Using CSS Modules for Styling Next.js Components

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Next.js is a popular framework for building React applications, and one of its powerful features is the built-in support for CSS Modules. So, what are CSS Modules? CSS Modules are a technique for making the CSS styles scoped to a specific component, preventing unwanted side effects and clashes. In this guide, we'll learn how to work with CSS Modules and style components in a Next.js application.

Setting up Next.js

Before diving into CSS Modules, you'll need a Next.js project. If you don't have one already, create a new one using create-next-app with the following command:

npx create-next-app your-project-name

Creating a CSS Module

To create a CSS Module, simply create a new .module.css file in your project. The naming convention is important, as it tells Next.js that this file is a CSS Module. For example, let's create a Button.module.css file:

/* Button.module.css */ .button { background-color: blue; color: white; padding: 8px 16px; border: none; border-radius: 4px; cursor: pointer; }

Using a CSS Module in a Component

Now that we have a CSS Module, let's use it in a Next.js component. Create a new file called Button.js:

// Button.js import React from "react"; import styles from "./Button.module.css"; const Button = ({ children, onClick }) => { return ( <button className={styles.button} onClick={onClick}> {children} </button> ); }; export default Button;

Here, we import the CSS Module using the styles variable. The styles are automatically scoped to the component, so there's no need to worry about naming clashes or unintended side effects.

Global Styles

CSS Modules are great for component-specific styling, but sometimes you need global styles that apply to your entire application. To achieve this, create a file called _app.js in the pages folder:

// pages/_app.js import "../styles/global.css"; import { AppProps } from "next/app"; function MyApp({ Component, pageProps }: AppProps) { return <Component {...pageProps} />; } export default MyApp;

Now, any styles defined in the global.css file will be applied globally. Note that this file should not be a CSS Module.

That's it! You're now ready to use CSS Modules in your Next.js application. This technique will help you to write clean, maintainable, and conflict-free styles. Happy coding!


What are CSS Modules and why should I use them in Next.js?

CSS Modules are a popular styling approach that allows you to define CSS styles in a modular way. They help you avoid global style conflicts by generating unique class names for each style, automatically scoping them to their respective components. In Next.js, using CSS Modules is a great way to ensure consistent styling and avoid unintended side-effects from cascading styles.

How do I create a CSS Module in a Next.js project?

To create a CSS Module in your Next.js project, follow these steps:

  • Create a new CSS file with the extension .module.css in the same folder as your component (e.g., MyComponent.module.css).
  • Write your CSS styles within the file as you normally would.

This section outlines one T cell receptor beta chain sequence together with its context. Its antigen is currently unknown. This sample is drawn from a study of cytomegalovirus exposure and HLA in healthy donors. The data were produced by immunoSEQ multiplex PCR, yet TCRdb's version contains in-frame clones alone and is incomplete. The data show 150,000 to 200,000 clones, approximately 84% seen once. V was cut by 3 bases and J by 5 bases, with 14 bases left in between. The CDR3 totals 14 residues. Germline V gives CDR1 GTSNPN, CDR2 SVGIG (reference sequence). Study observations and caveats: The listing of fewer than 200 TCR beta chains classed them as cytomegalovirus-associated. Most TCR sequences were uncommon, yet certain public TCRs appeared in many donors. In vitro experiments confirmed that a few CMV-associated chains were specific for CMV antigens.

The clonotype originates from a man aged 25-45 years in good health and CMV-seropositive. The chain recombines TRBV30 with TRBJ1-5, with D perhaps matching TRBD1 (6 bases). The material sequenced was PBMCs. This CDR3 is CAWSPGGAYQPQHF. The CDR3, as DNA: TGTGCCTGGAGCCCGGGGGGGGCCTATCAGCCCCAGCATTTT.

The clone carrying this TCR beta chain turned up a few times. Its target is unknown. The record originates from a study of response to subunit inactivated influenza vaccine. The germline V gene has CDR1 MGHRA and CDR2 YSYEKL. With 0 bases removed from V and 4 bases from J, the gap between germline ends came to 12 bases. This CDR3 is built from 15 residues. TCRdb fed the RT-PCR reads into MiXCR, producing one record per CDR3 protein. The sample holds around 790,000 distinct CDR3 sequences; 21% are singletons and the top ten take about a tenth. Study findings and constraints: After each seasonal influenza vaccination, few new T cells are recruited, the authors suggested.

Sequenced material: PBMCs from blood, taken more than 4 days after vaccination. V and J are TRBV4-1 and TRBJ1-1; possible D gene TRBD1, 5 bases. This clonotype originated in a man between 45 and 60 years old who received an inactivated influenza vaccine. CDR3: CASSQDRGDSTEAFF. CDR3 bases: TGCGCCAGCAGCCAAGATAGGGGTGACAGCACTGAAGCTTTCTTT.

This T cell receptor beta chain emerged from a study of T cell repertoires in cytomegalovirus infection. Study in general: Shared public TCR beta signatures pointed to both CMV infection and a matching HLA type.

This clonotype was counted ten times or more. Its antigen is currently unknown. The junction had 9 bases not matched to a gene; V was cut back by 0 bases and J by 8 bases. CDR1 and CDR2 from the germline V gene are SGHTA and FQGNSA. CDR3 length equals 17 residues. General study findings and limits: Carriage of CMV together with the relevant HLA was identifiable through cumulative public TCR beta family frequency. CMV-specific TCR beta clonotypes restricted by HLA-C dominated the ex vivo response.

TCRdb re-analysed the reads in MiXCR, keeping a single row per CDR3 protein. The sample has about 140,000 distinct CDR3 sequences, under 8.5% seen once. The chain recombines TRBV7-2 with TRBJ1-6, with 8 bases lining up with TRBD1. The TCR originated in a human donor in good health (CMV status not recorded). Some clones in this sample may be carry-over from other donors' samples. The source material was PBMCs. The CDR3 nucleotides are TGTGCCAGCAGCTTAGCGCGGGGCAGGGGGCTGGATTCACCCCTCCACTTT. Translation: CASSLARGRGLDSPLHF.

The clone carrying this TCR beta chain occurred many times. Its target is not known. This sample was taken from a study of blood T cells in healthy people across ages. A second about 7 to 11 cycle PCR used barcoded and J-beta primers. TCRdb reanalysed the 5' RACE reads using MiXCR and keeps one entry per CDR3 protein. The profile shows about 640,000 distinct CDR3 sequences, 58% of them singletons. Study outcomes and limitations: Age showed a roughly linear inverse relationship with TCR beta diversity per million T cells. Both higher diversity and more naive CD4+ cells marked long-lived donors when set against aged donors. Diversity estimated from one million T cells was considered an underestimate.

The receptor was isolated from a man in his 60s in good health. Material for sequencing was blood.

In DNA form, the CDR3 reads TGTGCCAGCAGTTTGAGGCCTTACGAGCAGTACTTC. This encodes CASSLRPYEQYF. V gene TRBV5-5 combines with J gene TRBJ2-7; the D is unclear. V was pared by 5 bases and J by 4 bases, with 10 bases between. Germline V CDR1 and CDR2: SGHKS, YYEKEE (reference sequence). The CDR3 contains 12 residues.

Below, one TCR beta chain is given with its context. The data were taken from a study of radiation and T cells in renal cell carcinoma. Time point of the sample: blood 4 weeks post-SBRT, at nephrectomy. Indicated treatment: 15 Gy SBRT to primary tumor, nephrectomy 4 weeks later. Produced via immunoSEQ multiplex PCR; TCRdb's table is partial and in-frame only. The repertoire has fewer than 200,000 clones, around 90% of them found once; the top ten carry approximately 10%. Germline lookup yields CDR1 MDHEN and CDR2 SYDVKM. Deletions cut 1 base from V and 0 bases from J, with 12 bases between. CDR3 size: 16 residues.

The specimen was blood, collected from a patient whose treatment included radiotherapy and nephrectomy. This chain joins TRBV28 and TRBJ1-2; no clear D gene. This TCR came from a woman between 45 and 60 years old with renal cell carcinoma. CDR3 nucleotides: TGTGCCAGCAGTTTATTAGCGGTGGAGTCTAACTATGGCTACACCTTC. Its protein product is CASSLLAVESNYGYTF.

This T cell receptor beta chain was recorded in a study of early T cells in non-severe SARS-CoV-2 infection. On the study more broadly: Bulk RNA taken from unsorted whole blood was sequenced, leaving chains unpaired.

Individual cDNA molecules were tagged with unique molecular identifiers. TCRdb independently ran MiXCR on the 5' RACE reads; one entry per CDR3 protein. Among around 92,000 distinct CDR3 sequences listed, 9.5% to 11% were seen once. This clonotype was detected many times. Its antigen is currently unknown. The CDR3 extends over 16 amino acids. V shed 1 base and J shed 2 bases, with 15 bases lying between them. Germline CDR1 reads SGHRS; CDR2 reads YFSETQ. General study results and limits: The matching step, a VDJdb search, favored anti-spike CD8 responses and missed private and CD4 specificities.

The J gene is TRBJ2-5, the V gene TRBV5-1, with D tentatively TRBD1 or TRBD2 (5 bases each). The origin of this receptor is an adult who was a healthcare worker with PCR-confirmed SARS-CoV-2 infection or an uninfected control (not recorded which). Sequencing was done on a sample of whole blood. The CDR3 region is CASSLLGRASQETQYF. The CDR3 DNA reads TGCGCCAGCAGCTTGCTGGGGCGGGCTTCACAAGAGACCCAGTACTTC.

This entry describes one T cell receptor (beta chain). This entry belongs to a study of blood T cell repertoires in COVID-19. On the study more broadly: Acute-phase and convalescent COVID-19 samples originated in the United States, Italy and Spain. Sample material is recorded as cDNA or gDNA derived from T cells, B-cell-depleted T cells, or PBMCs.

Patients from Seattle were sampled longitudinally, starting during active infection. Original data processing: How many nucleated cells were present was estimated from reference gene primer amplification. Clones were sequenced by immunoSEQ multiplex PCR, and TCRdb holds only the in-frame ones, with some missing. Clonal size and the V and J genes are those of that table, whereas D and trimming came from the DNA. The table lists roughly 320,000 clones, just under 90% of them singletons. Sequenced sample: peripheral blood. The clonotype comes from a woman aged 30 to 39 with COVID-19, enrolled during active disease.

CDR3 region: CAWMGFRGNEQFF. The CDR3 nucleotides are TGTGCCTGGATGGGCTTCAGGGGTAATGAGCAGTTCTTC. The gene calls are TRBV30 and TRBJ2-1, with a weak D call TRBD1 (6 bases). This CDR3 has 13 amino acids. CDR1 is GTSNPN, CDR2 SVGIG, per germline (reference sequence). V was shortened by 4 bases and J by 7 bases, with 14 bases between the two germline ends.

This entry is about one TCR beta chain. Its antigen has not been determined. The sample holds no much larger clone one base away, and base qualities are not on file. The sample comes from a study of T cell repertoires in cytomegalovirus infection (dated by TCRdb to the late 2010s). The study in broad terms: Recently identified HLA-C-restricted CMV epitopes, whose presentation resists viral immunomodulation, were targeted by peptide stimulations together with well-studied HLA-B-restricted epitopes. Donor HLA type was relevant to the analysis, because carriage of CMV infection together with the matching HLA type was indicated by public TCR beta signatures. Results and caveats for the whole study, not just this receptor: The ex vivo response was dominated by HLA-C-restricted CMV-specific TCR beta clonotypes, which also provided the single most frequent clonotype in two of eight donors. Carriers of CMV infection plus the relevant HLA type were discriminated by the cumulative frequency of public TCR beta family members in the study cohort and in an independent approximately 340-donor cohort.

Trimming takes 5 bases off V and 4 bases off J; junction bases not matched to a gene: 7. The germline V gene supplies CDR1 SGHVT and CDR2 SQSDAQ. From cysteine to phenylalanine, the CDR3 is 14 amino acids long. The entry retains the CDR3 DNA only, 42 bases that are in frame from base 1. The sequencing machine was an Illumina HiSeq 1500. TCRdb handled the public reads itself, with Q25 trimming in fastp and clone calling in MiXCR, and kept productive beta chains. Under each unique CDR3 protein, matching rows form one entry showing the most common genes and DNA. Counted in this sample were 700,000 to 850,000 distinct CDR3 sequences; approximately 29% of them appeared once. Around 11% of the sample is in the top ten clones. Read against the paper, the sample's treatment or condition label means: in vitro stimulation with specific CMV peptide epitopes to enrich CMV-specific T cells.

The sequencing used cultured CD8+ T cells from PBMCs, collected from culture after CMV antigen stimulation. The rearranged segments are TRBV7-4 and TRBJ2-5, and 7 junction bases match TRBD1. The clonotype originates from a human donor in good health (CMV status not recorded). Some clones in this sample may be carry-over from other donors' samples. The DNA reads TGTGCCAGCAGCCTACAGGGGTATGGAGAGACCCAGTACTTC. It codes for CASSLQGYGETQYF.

• In your React component, import the CSS Module by adding the following line: import styles from "./MyComponent.module.css";
  • Apply the imported styles to your JSX elements using the className attribute, like so: <div className={styles.myStyle}>Hello, world!</div>.

Can I use CSS Modules alongside other styling methods in Next.js?

Yes, you can use CSS Modules alongside other styling methods in your Next.js project. For instance, you can combine them with global stylesheets, styled-jsx, or other CSS-in-JS libraries. However, it's essential to maintain a consistent and organized styling approach throughout your project to ensure maintainability and ease of collaboration.

How can I customize the generated class names in CSS Modules?

By default, Next.js generates unique class names for your CSS Modules. However, you can customize the format of these class names by modifying the next.config.js configuration file in your project:

module.exports = { webpack: (config) => { config.module.rules.push({ test: /\.module\.css$/, use: [ { loader: "css-loader", options: { modules: { localIdentName: "[local]__[hash:base64:5]", }, }, }, ], }); return config; }, };

In the example above, the localIdentName option is set to [local]__[hash:base64:5], which will generate class names in the format myStyle__abcde, where myStyle is the original class name and abcde is a unique hash.

Is it possible to use CSS Modules with SASS or other CSS preprocessors in Next.js?

Yes, you can use CSS Modules with SASS or other CSS preprocessors in Next.js by installing the relevant dependencies and configuring your project accordingly. For instance, to use SASS with CSS Modules, you need to install sass and follow these steps:

  • Create a new SASS file with the extension .module.scss or .module.sass (e.g., MyComponent.module.scss).
  • Write your SASS code within the file.
  • In your React component, import the SASS Module like this: import styles from "./MyComponent.module.scss";
  • Apply the imported styles to your JSX elements using the className attribute, just like you would with a regular CSS Module.

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